The Defense Department inspector general's office is conducting an investigation into possible violations by Unisys Corp. of the Buy American Act -- a law that requires vendors to certify goods as U.S.-made -- in its execution of a $700 million computer contract for the Air Force.
The investigation was revealed in a report, not yet released, by the inspector general's office on the Air Force's handling of the landmark computer contract, known as Desktop III. The contract, which was awarded to Unisys last November, calls for the purchase of as many as 250,000 desktop computers over the next five years.
Unisys beat out several large competitors, including Zenith Data Systems, to win the contract.
According to the report, a copy of which was obtained by The Sun, the probe into potential violations by Unisys of the Buy America Act is not complete. But investigators who disassembled a few computers provided to the Air Force by Unisys found a "high percentage of computer chips, circuit boards and other internal components were not domestically made," the report said.
The Buy American Act establishes a preference for U.S.-made products. To comply with the law, federal contractors must certify that at least half of the components' costs is from U.S.-made parts.
The report, which was prepared at the request of the House Government Operations Committee, said a conclusion about Unisys' compliance with the act could not be drawn until additional information from the company was received and evaluated.
A Unisys spokesman at the company's headquarters in Blue Bell, Pa., said he did not know when Unisys planned to forward the requested materials to the inspector general's office.
However, he said Unisys officials are "convinced we are meeting the buy American provisions of contract."
Though the report didn't offer a conclusion about Unisys and the Buy American Act, it did offer a few insights about the procurement.
According to the report, the Air Force's handling of the mammoth contract was marked by a "sense of unfairness," a contention long held by Zenith Data Systems, one of the failed bidders for Desktop III.
The report noted, for example, that when Unisys' office automation software initially failed to meet contract requirements, the government gave Unisys three time extensions to bring its equipment up to speed. The extensions resulted in the official testing period's being stretched from 15 days to more than six months, the report said.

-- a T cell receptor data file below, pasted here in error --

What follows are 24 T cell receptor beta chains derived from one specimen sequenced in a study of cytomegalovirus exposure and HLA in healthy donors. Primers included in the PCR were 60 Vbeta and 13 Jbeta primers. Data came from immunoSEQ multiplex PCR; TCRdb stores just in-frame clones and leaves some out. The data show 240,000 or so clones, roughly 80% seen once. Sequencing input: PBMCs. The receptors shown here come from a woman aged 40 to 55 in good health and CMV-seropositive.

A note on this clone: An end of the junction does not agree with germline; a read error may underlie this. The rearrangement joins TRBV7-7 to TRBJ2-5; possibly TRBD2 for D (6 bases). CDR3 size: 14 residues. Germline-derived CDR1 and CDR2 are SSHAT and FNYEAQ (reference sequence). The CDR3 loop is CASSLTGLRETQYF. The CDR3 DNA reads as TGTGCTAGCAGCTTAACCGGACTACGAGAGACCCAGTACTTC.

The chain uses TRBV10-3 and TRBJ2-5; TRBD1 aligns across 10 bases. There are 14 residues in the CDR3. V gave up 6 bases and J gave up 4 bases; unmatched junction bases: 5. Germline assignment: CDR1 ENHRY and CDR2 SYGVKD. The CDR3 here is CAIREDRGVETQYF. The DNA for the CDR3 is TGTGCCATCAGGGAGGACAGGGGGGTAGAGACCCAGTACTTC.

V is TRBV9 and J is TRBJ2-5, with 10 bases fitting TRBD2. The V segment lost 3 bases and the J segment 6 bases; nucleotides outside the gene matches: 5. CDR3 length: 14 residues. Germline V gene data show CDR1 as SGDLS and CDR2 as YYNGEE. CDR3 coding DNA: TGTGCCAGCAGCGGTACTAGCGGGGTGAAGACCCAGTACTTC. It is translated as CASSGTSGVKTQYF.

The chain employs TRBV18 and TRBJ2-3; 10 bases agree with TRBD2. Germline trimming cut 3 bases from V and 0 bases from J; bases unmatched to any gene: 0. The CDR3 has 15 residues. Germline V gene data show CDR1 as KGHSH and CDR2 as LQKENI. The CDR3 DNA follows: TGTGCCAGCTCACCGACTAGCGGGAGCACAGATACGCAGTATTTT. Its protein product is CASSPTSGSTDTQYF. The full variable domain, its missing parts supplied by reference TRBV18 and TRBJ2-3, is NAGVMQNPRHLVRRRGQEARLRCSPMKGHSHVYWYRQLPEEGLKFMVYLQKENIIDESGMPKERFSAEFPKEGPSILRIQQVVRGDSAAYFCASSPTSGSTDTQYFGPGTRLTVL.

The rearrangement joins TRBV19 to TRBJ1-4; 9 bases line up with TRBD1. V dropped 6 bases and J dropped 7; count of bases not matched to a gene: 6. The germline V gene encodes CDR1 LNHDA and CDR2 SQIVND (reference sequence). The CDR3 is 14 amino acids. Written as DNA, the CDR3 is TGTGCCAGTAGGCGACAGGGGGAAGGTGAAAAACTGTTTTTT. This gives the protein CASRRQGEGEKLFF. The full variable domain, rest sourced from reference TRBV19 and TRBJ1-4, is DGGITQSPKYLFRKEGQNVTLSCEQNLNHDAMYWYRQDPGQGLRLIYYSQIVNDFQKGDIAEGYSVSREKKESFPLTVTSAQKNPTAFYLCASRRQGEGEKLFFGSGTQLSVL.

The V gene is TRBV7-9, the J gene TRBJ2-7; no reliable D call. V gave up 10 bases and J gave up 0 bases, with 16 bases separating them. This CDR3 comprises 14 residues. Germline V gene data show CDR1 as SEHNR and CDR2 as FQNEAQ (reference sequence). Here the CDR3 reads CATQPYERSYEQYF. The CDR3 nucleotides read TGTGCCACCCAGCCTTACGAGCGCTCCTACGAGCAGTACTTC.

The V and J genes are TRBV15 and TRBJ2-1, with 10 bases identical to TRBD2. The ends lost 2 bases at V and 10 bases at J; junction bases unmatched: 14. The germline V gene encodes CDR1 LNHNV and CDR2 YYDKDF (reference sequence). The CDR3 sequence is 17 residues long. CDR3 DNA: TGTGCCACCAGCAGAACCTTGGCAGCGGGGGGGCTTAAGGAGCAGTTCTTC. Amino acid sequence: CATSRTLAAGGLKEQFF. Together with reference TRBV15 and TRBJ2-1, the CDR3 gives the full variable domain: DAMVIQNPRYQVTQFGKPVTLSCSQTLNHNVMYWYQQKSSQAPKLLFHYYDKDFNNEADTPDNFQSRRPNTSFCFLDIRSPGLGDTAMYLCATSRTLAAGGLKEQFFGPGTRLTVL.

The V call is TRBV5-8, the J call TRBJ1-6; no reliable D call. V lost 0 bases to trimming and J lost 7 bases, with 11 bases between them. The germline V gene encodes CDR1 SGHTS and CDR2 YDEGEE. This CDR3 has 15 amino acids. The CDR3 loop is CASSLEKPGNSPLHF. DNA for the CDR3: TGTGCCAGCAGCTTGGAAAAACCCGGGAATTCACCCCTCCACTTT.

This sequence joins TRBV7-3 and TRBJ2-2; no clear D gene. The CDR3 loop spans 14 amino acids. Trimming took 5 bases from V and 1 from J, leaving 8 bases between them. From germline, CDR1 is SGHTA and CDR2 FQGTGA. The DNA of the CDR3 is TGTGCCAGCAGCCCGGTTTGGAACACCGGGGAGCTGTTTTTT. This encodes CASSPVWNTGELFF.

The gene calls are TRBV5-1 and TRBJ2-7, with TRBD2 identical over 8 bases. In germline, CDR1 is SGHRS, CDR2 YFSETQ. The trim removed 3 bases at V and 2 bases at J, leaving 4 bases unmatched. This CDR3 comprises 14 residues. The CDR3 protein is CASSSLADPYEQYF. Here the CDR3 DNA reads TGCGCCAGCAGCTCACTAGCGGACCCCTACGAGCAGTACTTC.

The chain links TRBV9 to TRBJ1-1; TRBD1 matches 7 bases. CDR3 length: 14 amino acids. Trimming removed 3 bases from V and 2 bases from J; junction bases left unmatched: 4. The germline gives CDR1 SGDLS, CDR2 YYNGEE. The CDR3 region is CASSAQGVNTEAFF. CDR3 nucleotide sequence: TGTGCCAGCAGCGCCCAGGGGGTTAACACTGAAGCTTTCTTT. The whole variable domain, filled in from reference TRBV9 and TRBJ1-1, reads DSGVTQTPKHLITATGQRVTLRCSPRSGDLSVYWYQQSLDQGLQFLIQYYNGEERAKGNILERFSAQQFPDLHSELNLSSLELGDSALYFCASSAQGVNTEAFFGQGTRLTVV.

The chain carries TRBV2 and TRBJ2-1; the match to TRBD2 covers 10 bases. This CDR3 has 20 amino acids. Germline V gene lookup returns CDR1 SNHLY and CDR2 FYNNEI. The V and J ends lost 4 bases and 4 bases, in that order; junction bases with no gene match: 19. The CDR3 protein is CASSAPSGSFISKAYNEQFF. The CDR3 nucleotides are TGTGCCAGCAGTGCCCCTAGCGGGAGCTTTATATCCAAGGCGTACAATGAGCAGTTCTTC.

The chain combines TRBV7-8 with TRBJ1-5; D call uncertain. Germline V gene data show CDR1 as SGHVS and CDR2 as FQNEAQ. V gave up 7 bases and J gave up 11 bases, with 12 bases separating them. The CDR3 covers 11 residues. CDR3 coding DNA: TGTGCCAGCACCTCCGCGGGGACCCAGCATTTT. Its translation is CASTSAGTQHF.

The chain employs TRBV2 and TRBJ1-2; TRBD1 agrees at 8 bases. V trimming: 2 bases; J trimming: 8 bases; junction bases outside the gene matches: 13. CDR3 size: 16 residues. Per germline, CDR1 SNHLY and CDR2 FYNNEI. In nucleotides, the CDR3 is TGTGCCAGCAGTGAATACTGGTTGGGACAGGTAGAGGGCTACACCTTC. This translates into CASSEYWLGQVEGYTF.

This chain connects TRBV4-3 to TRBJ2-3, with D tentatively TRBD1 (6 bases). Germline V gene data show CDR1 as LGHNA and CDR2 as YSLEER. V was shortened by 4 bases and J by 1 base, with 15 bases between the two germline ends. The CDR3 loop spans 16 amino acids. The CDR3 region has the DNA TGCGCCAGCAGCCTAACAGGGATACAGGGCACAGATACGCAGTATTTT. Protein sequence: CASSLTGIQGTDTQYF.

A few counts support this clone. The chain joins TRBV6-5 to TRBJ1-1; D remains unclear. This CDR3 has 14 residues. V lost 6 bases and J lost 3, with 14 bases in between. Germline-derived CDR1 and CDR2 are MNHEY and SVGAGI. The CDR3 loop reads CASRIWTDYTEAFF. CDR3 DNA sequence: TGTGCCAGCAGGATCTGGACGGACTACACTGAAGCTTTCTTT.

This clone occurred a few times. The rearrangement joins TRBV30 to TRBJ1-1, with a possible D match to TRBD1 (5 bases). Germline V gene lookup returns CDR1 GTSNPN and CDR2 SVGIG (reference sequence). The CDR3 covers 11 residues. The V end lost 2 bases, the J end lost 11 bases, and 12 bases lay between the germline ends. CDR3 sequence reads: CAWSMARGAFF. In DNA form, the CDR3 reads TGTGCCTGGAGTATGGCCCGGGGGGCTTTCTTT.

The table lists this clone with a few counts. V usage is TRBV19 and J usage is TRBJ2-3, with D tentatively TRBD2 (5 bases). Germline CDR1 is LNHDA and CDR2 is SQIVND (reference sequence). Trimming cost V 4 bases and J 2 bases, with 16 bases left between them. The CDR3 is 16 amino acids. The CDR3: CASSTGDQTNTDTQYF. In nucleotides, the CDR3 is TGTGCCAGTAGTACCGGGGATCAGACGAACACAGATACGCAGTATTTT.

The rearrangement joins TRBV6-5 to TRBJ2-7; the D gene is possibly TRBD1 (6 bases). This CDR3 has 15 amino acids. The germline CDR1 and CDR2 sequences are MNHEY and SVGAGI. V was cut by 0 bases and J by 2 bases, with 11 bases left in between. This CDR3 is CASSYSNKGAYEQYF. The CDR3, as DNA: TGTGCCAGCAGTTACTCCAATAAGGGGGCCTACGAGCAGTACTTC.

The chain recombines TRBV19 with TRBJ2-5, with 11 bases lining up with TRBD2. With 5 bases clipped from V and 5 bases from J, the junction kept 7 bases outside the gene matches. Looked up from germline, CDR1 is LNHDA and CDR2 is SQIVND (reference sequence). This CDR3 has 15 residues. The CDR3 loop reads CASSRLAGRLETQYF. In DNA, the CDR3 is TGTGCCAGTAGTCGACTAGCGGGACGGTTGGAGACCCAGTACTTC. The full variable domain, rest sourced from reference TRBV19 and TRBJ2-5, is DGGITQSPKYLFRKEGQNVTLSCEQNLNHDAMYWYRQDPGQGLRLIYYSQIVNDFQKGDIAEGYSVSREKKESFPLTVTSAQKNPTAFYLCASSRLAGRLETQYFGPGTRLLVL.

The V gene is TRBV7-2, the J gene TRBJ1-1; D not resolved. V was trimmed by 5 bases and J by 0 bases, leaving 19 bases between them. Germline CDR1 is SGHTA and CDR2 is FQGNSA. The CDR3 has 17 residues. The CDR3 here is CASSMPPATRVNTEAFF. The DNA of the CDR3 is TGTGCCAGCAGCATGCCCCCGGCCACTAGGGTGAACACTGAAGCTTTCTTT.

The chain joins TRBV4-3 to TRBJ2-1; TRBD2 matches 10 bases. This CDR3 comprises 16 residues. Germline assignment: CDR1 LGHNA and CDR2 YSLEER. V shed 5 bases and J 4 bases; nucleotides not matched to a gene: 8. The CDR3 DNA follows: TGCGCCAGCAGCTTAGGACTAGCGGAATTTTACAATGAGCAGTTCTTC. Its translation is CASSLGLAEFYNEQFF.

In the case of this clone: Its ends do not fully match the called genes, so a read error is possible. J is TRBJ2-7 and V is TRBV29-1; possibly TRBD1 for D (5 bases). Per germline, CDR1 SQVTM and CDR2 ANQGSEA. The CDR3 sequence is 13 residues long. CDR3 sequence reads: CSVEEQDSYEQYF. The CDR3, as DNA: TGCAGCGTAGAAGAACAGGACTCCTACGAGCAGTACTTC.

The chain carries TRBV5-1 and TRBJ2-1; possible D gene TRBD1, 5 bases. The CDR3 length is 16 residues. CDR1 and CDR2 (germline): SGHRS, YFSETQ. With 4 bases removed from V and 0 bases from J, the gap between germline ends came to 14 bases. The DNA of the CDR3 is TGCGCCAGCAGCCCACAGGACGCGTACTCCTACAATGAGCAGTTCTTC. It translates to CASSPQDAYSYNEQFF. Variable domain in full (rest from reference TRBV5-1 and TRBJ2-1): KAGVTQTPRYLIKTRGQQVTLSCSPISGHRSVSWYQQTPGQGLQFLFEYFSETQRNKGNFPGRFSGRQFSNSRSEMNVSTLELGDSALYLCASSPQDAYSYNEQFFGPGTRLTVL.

Similarly, Unisys hasn't been able to meet its schedule as required by the contract, the report said.
As of Aug. 8, only about 11 percent of the equipment orders had been shipped on time, the report said. An additional 38 percent had been shipped but were late, and 51 percent of the unshipped orders were already late.
Investigators attributed most of the shipping problems to administrative ordering errors by the government.
But the repeated delays and the Air Force's seeming tolerance of them "introduced a sense of unfairness," the report said.
Even so, the report concluded that there was no evidence of illegal activity by either side and no grounds for canceling the Desktop III award to Unisys.
That assessment raised the ire of Representative John Conyers Jr., D-Mich., chairman of the Government Operations Committee, who had requested the report.
In a letter to the Defense Department's inspector general yesterday, Mr. Conyers said he was "deeply disturbed" at the conclusion that the procurement was unfair yet legal.
"Your findings that the procurement was both free of illegality and marked by unfairness seem to me to present a disturbing paradox," Mr. Conyers wrote in a letter to Susan Crawford.
"I cannot understand how a procurement that you concede was marked by doubtful equity and questionable fairness could have passed muster" with the Competition in Contracting Act, which ensures full and fair competition in the federal procurement arena.
In his letter, a copy of which was obtained by The Sun, Mr. Conyers said he was "surprised and disappointed" that the finding that the procurement was "marked by a 'sense of unfairness' was not sufficient to prompt a recommendation by you that the procurement be recompeted."
That view apparently was shared by Representative Fred Upton, R-Mich., who characterized the Air Force's handling of the contract as making "a mockery" of procurement laws.